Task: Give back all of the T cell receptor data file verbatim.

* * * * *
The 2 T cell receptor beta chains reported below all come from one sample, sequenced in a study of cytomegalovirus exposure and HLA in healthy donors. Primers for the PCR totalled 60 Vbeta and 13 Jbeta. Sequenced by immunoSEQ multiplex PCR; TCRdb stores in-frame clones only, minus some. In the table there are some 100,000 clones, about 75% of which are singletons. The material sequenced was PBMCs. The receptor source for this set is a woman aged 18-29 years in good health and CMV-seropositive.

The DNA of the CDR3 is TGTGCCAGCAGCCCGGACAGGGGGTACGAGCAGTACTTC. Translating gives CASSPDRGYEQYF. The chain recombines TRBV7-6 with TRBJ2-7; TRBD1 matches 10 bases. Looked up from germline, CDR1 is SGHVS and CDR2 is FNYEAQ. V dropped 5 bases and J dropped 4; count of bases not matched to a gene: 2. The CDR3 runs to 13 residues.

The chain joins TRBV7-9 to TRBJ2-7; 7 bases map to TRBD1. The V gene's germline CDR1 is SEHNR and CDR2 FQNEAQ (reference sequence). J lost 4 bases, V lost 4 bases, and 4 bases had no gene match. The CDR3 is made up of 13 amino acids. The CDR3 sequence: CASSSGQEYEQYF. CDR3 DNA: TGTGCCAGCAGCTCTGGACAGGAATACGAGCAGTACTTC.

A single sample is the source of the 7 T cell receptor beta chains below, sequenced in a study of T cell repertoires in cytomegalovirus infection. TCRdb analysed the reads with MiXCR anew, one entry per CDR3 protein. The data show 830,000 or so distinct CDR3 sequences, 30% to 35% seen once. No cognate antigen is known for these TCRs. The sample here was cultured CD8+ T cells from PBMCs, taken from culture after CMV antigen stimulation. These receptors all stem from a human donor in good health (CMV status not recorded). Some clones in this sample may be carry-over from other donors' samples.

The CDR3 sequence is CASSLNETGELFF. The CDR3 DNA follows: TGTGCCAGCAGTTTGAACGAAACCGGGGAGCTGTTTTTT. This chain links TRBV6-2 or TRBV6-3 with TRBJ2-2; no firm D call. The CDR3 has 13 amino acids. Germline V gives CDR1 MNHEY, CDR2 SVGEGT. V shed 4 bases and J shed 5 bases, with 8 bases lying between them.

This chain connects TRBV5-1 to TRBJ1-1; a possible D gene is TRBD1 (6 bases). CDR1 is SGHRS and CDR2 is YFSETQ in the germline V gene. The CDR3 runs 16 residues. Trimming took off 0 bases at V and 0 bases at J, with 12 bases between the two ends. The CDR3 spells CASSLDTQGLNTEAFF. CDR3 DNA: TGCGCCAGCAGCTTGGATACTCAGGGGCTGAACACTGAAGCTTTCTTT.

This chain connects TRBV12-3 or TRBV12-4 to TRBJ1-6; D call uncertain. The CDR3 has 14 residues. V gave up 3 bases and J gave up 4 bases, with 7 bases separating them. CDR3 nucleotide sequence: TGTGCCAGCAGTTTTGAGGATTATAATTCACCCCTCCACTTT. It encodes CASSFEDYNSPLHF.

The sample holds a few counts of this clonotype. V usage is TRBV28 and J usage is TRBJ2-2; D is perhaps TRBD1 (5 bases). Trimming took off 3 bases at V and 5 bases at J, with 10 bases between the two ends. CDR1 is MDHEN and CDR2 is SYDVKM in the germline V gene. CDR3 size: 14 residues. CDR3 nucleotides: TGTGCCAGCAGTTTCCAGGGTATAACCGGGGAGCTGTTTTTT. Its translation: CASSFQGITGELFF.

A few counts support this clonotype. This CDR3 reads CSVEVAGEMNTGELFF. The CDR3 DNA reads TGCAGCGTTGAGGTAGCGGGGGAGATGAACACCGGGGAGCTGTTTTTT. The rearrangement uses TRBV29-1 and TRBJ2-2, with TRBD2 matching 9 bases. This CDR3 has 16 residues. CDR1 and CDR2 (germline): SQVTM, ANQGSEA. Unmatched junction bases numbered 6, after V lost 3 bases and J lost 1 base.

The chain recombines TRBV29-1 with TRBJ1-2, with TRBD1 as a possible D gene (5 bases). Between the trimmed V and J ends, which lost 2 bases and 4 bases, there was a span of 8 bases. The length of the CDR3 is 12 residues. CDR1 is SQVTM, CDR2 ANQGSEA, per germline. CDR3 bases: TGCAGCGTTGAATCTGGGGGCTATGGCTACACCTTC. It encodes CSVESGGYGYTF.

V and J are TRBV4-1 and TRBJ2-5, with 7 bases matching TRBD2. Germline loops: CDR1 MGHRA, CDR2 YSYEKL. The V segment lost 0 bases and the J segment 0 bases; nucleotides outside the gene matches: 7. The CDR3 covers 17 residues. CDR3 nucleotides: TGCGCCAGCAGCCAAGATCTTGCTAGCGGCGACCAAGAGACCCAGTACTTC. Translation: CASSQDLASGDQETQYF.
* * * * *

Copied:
The 2 T cell receptor beta chains reported below all come from one sample, sequenced in a study of cytomegalovirus exposure and HLA in healthy donors. Primers for the PCR totalled 60 Vbeta and 13 Jbeta. Sequenced by immunoSEQ multiplex PCR; TCRdb stores in-frame clones only, minus some. In the table there are some 100,000 clones, about 75% of which are singletons. The material sequenced was PBMCs. The receptor source for this set is a woman aged 18-29 years in good health and CMV-seropositive.

The DNA of the CDR3 is TGTGCCAGCAGCCCGGACAGGGGGTACGAGCAGTACTTC. Translating gives CASSPDRGYEQYF. The chain recombines TRBV7-6 with TRBJ2-7; TRBD1 matches 10 bases. Looked up from germline, CDR1 is SGHVS and CDR2 is FNYEAQ. V dropped 5 bases and J dropped 4; count of bases not matched to a gene: 2. The CDR3 runs to 13 residues.

The chain joins TRBV7-9 to TRBJ2-7; 7 bases map to TRBD1. The V gene's germline CDR1 is SEHNR and CDR2 FQNEAQ (reference sequence). J lost 4 bases, V lost 4 bases, and 4 bases had no gene match. The CDR3 is made up of 13 amino acids. The CDR3 sequence: CASSSGQEYEQYF. CDR3 DNA: TGTGCCAGCAGCTCTGGACAGGAATACGAGCAGTACTTC.

A single sample is the source of the 7 T cell receptor beta chains below, sequenced in a study of T cell repertoires in cytomegalovirus infection. TCRdb analysed the reads with MiXCR anew, one entry per CDR3 protein. The data show 830,000 or so distinct CDR3 sequences, 30% to 35% seen once. No cognate antigen is known for these TCRs. The sample here was cultured CD8+ T cells from PBMCs, taken from culture after CMV antigen stimulation. These receptors all stem from a human donor in good health (CMV status not recorded). Some clones in this sample may be carry-over from other donors' samples.

The CDR3 sequence is CASSLNETGELFF. The CDR3 DNA follows: TGTGCCAGCAGTTTGAACGAAACCGGGGAGCTGTTTTTT. This chain links TRBV6-2 or TRBV6-3 with TRBJ2-2; no firm D call. The CDR3 has 13 amino acids. Germline V gives CDR1 MNHEY, CDR2 SVGEGT. V shed 4 bases and J shed 5 bases, with 8 bases lying between them.

This chain connects TRBV5-1 to TRBJ1-1; a possible D gene is TRBD1 (6 bases). CDR1 is SGHRS and CDR2 is YFSETQ in the germline V gene. The CDR3 runs 16 residues. Trimming took off 0 bases at V and 0 bases at J, with 12 bases between the two ends. The CDR3 spells CASSLDTQGLNTEAFF. CDR3 DNA: TGCGCCAGCAGCTTGGATACTCAGGGGCTGAACACTGAAGCTTTCTTT.

This chain connects TRBV12-3 or TRBV12-4 to TRBJ1-6; D call uncertain. The CDR3 has 14 residues. V gave up 3 bases and J gave up 4 bases, with 7 bases separating them. CDR3 nucleotide sequence: TGTGCCAGCAGTTTTGAGGATTATAATTCACCCCTCCACTTT. It encodes CASSFEDYNSPLHF.

The sample holds a few counts of this clonotype. V usage is TRBV28 and J usage is TRBJ2-2; D is perhaps TRBD1 (5 bases). Trimming took off 3 bases at V and 5 bases at J, with 10 bases between the two ends. CDR1 is MDHEN and CDR2 is SYDVKM in the germline V gene. CDR3 size: 14 residues. CDR3 nucleotides: TGTGCCAGCAGTTTCCAGGGTATAACCGGGGAGCTGTTTTTT. Its translation: CASSFQGITGELFF.

A few counts support this clonotype. This CDR3 reads CSVEVAGEMNTGELFF. The CDR3 DNA reads TGCAGCGTTGAGGTAGCGGGGGAGATGAACACCGGGGAGCTGTTTTTT. The rearrangement uses TRBV29-1 and TRBJ2-2, with TRBD2 matching 9 bases. This CDR3 has 16 residues. CDR1 and CDR2 (germline): SQVTM, ANQGSEA. Unmatched junction bases numbered 6, after V lost 3 bases and J lost 1 base.

The chain recombines TRBV29-1 with TRBJ1-2, with TRBD1 as a possible D gene (5 bases). Between the trimmed V and J ends, which lost 2 bases and 4 bases, there was a span of 8 bases. The length of the CDR3 is 12 residues. CDR1 is SQVTM, CDR2 ANQGSEA, per germline. CDR3 bases: TGCAGCGTTGAATCTGGGGGCTATGGCTACACCTTC. It encodes CSVESGGYGYTF.

V and J are TRBV4-1 and TRBJ2-5, with 7 bases matching TRBD2. Germline loops: CDR1 MGHRA, CDR2 YSYEKL. The V segment lost 0 bases and the J segment 0 bases; nucleotides outside the gene matches: 7. The CDR3 covers 17 residues. CDR3 nucleotides: TGCGCCAGCAGCCAAGATCTTGCTAGCGGCGACCAAGAGACCCAGTACTTC. Translation: CASSQDLASGDQETQYF.